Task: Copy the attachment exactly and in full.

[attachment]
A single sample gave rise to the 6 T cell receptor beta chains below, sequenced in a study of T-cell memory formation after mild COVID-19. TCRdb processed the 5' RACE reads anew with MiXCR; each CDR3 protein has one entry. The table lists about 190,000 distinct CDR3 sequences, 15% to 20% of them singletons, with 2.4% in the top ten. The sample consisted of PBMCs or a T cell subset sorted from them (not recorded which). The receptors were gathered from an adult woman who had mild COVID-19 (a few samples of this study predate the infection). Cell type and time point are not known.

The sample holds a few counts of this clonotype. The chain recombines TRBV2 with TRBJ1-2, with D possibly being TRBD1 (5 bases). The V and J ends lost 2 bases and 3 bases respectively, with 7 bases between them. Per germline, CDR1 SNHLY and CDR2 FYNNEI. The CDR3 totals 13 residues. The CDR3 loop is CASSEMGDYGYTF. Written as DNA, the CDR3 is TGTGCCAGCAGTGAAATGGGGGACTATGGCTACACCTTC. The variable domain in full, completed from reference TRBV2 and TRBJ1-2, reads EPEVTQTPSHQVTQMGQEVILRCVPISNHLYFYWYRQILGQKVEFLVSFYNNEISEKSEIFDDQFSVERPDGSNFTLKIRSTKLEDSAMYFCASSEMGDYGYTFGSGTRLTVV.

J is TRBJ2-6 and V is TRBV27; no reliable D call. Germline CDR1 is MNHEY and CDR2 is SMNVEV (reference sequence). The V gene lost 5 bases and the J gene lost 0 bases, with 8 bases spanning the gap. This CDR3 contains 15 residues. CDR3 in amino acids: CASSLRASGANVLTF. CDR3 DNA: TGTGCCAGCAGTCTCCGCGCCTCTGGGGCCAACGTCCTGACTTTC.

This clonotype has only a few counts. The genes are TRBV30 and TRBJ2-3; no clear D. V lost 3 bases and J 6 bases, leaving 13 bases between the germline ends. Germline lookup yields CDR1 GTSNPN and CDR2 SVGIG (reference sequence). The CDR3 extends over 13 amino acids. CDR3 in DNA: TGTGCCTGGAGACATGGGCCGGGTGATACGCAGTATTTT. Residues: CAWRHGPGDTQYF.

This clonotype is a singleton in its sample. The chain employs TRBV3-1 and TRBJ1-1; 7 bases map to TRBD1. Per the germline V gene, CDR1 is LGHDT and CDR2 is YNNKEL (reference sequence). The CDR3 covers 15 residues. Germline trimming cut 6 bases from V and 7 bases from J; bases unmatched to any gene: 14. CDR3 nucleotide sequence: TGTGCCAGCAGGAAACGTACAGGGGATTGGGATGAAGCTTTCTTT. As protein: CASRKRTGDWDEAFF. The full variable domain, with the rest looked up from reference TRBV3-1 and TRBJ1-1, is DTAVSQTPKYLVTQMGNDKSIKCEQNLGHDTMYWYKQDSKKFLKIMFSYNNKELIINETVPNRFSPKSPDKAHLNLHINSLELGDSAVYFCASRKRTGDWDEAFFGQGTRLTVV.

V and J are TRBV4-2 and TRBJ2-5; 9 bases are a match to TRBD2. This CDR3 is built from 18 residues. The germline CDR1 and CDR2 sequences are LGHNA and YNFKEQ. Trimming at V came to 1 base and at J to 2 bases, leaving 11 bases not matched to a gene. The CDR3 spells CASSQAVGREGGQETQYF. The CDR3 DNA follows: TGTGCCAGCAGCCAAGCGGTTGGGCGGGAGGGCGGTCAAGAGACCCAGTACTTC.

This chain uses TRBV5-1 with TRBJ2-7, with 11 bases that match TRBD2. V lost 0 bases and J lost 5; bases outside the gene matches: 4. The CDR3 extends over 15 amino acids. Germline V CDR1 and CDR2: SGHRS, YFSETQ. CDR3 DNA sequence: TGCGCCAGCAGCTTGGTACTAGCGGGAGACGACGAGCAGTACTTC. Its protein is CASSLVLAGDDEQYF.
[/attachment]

A single sample gave rise to the 6 T cell receptor beta chains below, sequenced in a study of T-cell memory formation after mild COVID-19. TCRdb processed the 5' RACE reads anew with MiXCR; each CDR3 protein has one entry. The table lists about 190,000 distinct CDR3 sequences, 15% to 20% of them singletons, with 2.4% in the top ten. The sample consisted of PBMCs or a T cell subset sorted from them (not recorded which). The receptors were gathered from an adult woman who had mild COVID-19 (a few samples of this study predate the infection). Cell type and time point are not known.

The sample holds a few counts of this clonotype. The chain recombines TRBV2 with TRBJ1-2, with D possibly being TRBD1 (5 bases). The V and J ends lost 2 bases and 3 bases respectively, with 7 bases between them. Per germline, CDR1 SNHLY and CDR2 FYNNEI. The CDR3 totals 13 residues. The CDR3 loop is CASSEMGDYGYTF. Written as DNA, the CDR3 is TGTGCCAGCAGTGAAATGGGGGACTATGGCTACACCTTC. The variable domain in full, completed from reference TRBV2 and TRBJ1-2, reads EPEVTQTPSHQVTQMGQEVILRCVPISNHLYFYWYRQILGQKVEFLVSFYNNEISEKSEIFDDQFSVERPDGSNFTLKIRSTKLEDSAMYFCASSEMGDYGYTFGSGTRLTVV.

J is TRBJ2-6 and V is TRBV27; no reliable D call. Germline CDR1 is MNHEY and CDR2 is SMNVEV (reference sequence). The V gene lost 5 bases and the J gene lost 0 bases, with 8 bases spanning the gap. This CDR3 contains 15 residues. CDR3 in amino acids: CASSLRASGANVLTF. CDR3 DNA: TGTGCCAGCAGTCTCCGCGCCTCTGGGGCCAACGTCCTGACTTTC.

This clonotype has only a few counts. The genes are TRBV30 and TRBJ2-3; no clear D. V lost 3 bases and J 6 bases, leaving 13 bases between the germline ends. Germline lookup yields CDR1 GTSNPN and CDR2 SVGIG (reference sequence). The CDR3 extends over 13 amino acids. CDR3 in DNA: TGTGCCTGGAGACATGGGCCGGGTGATACGCAGTATTTT. Residues: CAWRHGPGDTQYF.

This clonotype is a singleton in its sample. The chain employs TRBV3-1 and TRBJ1-1; 7 bases map to TRBD1. Per the germline V gene, CDR1 is LGHDT and CDR2 is YNNKEL (reference sequence). The CDR3 covers 15 residues. Germline trimming cut 6 bases from V and 7 bases from J; bases unmatched to any gene: 14. CDR3 nucleotide sequence: TGTGCCAGCAGGAAACGTACAGGGGATTGGGATGAAGCTTTCTTT. As protein: CASRKRTGDWDEAFF. The full variable domain, with the rest looked up from reference TRBV3-1 and TRBJ1-1, is DTAVSQTPKYLVTQMGNDKSIKCEQNLGHDTMYWYKQDSKKFLKIMFSYNNKELIINETVPNRFSPKSPDKAHLNLHINSLELGDSAVYFCASRKRTGDWDEAFFGQGTRLTVV.

V and J are TRBV4-2 and TRBJ2-5; 9 bases are a match to TRBD2. This CDR3 is built from 18 residues. The germline CDR1 and CDR2 sequences are LGHNA and YNFKEQ. Trimming at V came to 1 base and at J to 2 bases, leaving 11 bases not matched to a gene. The CDR3 spells CASSQAVGREGGQETQYF. The CDR3 DNA follows: TGTGCCAGCAGCCAAGCGGTTGGGCGGGAGGGCGGTCAAGAGACCCAGTACTTC.

This chain uses TRBV5-1 with TRBJ2-7, with 11 bases that match TRBD2. V lost 0 bases and J lost 5; bases outside the gene matches: 4. The CDR3 extends over 15 amino acids. Germline V CDR1 and CDR2: SGHRS, YFSETQ. CDR3 DNA sequence: TGCGCCAGCAGCTTGGTACTAGCGGGAGACGACGAGCAGTACTTC. Its protein is CASSLVLAGDDEQYF.